Exercise is especially important for people with diabetes. Aerobic exercise and strength training improve blood sugar control by increasing the amount of sugar burned by the muscles, and by helping with weight loss. Aerobic exercise may further reduce the risk of two diabetic complications: coronary disease, by increasing HDL (good) cholesterol, lowering blood pressure, and controlling weight; and poor circulation in the legs, by increasing blood flow.
While the best diabetes exercise is the kind you enjoy and do regularly, there are several choices that are especially good for people with diabetes, and several precautions that are particularly important for them, too.
Try these steps when starting a diabetes exercise program.
Take baby steps. “How do you get started from virtually zero?” asks James Hill, Ph.D., a co-founder of the National Weight Control Registry and director of the government-funded Center for Human Nutrition. “The answer is, you start slowly.” Choose the stairs over the escalator. Park the car in the farthest spot in the lot. Take your dog for a walk. “All the little stuff begins to add up,” he says.
Bring a buddy. It can be your dog or a pal. “It’s always fun to have a friend, as long as they’re kind of at the same level,” says Richard Lampman, Ph.D., an adjunct associate professor of physical medicine and rehabilitation at the University of Michigan. And it passes the time to talk while you walk.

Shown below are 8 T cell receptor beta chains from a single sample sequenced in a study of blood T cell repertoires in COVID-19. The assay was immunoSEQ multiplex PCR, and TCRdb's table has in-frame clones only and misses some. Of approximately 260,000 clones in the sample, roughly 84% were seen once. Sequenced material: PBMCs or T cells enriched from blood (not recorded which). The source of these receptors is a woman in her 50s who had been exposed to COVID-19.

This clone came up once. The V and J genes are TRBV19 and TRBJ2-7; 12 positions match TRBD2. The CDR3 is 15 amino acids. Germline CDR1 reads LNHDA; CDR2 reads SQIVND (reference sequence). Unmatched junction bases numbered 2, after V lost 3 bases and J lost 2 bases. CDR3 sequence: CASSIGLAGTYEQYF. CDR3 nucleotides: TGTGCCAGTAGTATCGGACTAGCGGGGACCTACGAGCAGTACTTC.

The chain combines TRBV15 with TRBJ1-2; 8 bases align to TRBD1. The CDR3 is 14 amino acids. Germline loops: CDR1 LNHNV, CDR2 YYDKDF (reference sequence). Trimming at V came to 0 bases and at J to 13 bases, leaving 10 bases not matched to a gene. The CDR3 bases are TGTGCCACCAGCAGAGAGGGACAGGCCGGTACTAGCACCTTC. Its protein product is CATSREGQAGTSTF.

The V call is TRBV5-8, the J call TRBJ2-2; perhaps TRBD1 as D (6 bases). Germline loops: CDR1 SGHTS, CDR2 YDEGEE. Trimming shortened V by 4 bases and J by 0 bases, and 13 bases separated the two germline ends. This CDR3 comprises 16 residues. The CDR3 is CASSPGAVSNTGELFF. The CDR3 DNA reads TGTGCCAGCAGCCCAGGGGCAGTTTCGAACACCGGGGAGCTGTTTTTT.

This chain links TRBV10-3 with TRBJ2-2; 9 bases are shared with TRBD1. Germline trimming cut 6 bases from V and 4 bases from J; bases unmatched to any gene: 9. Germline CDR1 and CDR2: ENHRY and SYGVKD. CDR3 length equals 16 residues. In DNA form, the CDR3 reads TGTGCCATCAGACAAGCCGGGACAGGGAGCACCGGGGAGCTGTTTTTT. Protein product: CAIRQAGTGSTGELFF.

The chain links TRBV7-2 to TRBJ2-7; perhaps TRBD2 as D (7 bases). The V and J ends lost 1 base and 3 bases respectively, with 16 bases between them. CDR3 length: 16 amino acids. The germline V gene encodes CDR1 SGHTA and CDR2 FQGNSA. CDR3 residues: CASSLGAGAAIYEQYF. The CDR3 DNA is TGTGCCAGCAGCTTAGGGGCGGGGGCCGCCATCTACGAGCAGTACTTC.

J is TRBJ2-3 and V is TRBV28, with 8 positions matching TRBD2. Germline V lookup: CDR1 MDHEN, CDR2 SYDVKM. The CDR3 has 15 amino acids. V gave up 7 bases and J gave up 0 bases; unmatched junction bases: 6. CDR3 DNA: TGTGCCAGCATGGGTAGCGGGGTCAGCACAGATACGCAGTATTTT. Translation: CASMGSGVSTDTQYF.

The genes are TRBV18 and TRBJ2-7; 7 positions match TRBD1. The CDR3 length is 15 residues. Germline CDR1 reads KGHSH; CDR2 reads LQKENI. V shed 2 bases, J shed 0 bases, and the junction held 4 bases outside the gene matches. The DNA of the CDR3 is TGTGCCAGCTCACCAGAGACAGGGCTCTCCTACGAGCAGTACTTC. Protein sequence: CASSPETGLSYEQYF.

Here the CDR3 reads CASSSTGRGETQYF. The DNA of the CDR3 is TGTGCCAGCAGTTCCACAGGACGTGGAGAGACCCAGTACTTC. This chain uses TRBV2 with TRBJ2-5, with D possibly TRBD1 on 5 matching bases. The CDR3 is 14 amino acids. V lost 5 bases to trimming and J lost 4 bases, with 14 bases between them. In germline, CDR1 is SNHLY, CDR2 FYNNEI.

Plan ahead. “The day before, plan when you’re going to work out, where you’re going to go, what equipment you need,” Lampman says. And if you have one, don’t forget to wear your medical identification bracelet or necklace, a practice that’s recommended by the American Diabetes Association.
Talk to people who exercise. Find out where they like to work out. “People who are successful in using peer support and family support are more likely to be successful,” says Steven Blair, P.E.D., a professor in the department of exercise science at the University of South Carolina.